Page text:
His marriage, as so often with artists, led to a great burst of creativity, including the Ten Preludes for piano which comprise his Opus But as with the Op 3 pieces, the most famous of the Op 23 Preludes, the fifth, in G minor, was written first, in It does not require much imagination to see that having begun the Variations, Rachmaninov would naturally be drawn to the work that sparked them off a set of Preludes and, having already composed the G minor, he would have begun a set of his own. The Moscow recital on 10 February in which Rachmaninov premiered the Chopin Variations also saw the first performance of three of the Op 23 set, Nos 1, 2 and 5.


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    The remaining seven were written in Moscow during the next few weeks as the couple awaited the birth of their first child in May. The complete set of Ten Preludes was published later the same year and dedicated to Alexander Siloti who had been one of the two best men at their wedding. The Opus 23 set continues the cellular construction of Op 3, but on a deeper level.

    Curiously enough, the stepwise motion is common to all the Preludes, and clearly derives from the C sharp minor. In the case of the first four Preludes from Op 23 the interval falls, and in the next four it rises, and in the ninth and tenth it does both.

    Performances by same musician(s)

    With eleven Preludes having been written, it was only a matter of time before Rachmaninov considered completing his set of 24 with a final group of This group, his Opus 32, followed in when the composer was at the very height of his powers. The year before he had premiered the Third Piano Concerto in New York, and a few months earlier had completed the first of his two large scale sacred works, the Liturgy of St John of Chrysostom , Op The winter months, the concert season, were given over to concert engagements, and the summer months to rest and work on the large estate at Ivanovka which he owned.

    The result was that little time could be devoted to composition, so when the rare opportunities arose when Rachmaninov was able to write, his works were written very quickly. His Opus 32, the final set of Thirteen Preludes , illustrates this admirably, for three of them were written in one day August 23rd—Nos 5, 11 and 12 and the whole set was completed within nineteen days. As a result of this concentrated activity the Op 32 set is somewhat more organic, but it is curious to note how yet again the composer recalls the C sharp minor, the begetter of the entire set of Preludes, in the pervasive cell, and uses much of the material from the first to be written, No 5, in the remaining twelve.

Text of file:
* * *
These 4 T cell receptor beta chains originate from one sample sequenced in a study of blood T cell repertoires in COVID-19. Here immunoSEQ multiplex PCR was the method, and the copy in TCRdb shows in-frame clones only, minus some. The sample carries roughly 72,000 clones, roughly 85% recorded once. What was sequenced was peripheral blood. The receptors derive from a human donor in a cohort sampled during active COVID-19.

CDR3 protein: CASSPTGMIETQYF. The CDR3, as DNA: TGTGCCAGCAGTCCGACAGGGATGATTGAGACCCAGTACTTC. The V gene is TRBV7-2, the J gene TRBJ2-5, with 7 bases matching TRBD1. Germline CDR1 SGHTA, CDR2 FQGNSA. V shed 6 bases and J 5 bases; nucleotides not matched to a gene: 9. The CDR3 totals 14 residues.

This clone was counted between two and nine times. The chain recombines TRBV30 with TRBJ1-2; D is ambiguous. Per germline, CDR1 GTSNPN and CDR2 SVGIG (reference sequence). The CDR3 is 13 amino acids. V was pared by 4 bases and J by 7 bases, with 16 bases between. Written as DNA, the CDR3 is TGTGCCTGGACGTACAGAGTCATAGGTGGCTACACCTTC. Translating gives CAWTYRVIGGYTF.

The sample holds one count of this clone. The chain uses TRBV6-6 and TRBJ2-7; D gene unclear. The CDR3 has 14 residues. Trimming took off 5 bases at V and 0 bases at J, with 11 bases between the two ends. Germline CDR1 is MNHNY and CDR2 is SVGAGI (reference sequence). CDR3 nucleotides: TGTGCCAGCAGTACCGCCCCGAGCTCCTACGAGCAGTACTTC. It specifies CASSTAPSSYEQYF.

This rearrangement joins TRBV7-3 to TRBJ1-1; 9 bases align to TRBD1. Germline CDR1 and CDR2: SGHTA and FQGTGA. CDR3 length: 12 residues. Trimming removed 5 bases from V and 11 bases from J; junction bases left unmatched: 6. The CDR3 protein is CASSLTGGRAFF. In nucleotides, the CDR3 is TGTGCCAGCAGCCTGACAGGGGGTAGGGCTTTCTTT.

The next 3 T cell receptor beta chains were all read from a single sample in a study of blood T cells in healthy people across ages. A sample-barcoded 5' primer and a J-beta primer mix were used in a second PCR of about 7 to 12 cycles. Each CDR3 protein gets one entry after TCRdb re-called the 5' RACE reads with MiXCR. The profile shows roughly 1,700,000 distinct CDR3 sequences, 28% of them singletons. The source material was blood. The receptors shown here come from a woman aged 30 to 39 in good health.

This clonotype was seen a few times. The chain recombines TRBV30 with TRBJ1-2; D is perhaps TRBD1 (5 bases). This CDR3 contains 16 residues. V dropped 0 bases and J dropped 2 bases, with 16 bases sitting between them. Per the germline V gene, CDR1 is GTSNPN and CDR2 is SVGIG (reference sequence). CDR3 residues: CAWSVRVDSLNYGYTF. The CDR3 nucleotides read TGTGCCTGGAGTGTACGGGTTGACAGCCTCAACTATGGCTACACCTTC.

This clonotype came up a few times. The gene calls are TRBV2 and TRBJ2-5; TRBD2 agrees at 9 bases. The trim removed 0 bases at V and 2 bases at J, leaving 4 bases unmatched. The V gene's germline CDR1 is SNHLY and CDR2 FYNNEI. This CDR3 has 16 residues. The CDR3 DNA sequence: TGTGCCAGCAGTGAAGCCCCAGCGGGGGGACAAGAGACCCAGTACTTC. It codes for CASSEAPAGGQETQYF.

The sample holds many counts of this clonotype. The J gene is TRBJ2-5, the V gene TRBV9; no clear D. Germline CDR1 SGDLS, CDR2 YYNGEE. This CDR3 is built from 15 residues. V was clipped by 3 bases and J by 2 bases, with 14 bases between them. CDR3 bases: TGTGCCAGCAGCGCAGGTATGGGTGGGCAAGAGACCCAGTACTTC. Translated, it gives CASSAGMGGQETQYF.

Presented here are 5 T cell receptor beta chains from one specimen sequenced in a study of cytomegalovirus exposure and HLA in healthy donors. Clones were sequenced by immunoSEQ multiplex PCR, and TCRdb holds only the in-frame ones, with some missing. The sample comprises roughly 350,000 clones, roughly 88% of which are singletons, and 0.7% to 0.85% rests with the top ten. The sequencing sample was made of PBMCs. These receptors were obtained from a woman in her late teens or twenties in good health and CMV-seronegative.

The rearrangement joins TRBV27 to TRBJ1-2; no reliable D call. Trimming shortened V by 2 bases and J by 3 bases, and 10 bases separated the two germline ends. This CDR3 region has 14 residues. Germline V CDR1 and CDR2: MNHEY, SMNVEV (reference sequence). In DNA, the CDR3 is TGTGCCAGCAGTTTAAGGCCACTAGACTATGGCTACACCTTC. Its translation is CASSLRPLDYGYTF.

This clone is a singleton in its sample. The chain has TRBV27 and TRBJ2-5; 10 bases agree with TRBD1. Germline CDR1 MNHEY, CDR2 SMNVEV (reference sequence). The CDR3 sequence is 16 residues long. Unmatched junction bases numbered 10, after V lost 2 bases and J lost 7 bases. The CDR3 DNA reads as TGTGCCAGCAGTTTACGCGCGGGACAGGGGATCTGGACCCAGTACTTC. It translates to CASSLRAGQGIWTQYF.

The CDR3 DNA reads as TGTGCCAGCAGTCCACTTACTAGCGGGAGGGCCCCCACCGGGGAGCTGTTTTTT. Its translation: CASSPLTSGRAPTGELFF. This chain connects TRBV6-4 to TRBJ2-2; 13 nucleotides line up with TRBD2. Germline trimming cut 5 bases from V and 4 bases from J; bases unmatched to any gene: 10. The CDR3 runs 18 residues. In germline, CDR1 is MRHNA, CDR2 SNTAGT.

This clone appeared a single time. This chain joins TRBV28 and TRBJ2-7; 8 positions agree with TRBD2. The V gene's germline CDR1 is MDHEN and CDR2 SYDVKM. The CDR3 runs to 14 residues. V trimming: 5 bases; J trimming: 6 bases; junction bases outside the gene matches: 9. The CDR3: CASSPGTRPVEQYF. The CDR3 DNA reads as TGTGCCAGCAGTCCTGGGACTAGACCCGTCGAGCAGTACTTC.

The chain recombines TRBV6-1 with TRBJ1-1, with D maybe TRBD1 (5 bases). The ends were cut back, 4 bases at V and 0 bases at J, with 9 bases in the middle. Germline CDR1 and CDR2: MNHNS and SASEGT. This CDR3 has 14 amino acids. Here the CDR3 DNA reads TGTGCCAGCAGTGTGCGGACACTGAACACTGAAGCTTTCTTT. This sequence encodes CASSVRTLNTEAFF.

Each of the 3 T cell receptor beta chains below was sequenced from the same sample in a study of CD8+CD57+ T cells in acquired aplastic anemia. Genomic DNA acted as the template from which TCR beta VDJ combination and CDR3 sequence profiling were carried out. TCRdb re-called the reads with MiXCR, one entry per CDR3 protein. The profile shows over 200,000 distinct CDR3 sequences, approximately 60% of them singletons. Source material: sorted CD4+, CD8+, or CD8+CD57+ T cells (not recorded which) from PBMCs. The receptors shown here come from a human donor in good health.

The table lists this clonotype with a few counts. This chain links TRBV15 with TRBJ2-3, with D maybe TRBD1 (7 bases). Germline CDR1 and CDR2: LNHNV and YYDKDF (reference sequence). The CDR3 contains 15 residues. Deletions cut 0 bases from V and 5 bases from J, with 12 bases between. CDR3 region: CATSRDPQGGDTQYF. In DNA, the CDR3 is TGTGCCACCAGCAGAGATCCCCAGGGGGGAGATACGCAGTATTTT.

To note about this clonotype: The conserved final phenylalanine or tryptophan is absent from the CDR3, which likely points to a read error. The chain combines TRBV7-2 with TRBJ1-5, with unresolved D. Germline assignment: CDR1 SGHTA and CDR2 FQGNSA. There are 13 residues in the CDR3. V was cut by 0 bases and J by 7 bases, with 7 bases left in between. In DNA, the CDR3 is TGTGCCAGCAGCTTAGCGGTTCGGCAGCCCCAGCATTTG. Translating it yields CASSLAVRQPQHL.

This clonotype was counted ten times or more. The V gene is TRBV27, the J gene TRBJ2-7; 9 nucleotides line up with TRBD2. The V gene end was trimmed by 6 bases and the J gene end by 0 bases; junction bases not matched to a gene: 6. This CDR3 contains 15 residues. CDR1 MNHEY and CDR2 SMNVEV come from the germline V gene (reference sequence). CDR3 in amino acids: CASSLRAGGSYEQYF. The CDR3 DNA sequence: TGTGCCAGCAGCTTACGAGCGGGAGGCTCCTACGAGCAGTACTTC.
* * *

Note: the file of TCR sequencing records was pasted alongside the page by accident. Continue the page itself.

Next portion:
In addition, the final Prelude, that in D flat, enharmonically the relative major of the C sharp minor, quotes extensively from the earlier work but with such subtle transformation of material that audiences hardly ever realise where the themes come from. In spite of the somewhat haphazard manner in which Rachmaninov compiled his set of twenty-four Preludes, the consistency of his compositional style which is not to say it did not change or develop, for it manifestly did ensured no stylistic mismatch when they are played together.

    The fact that he chose every tonality implies that they should be played as a set although Rachmaninov never did so in public , and the close connections between each piece and its successor as well as concluding with the D flat, i. Noting in passing that its own rising gruppetto in the bass is a variation on the intervals which begin the C sharp minor, it is placed between the slow No 4 in D, which acts as a dominant, and the lyrical No 6 in E flat. This sixth Prelude has B flat as its first note, and G as its first melodic note. Both are common to G minor, the key of the previous piece, whose tonality is still felt at the beginning of the E flat Prelude.

    One has stressed their unity because they are more frequently played separately, but the fact remains that hearing them in context demonstrates a rarely perceived aspect of this great composer. By the beginning of the War had taken a great toll of Russian lives and material. In the third winter of war, the distribution of essential supplies was chaotically corrupt: a general strike led to workers being shot, but the Russian army was now very different from that which fired on demonstrators in January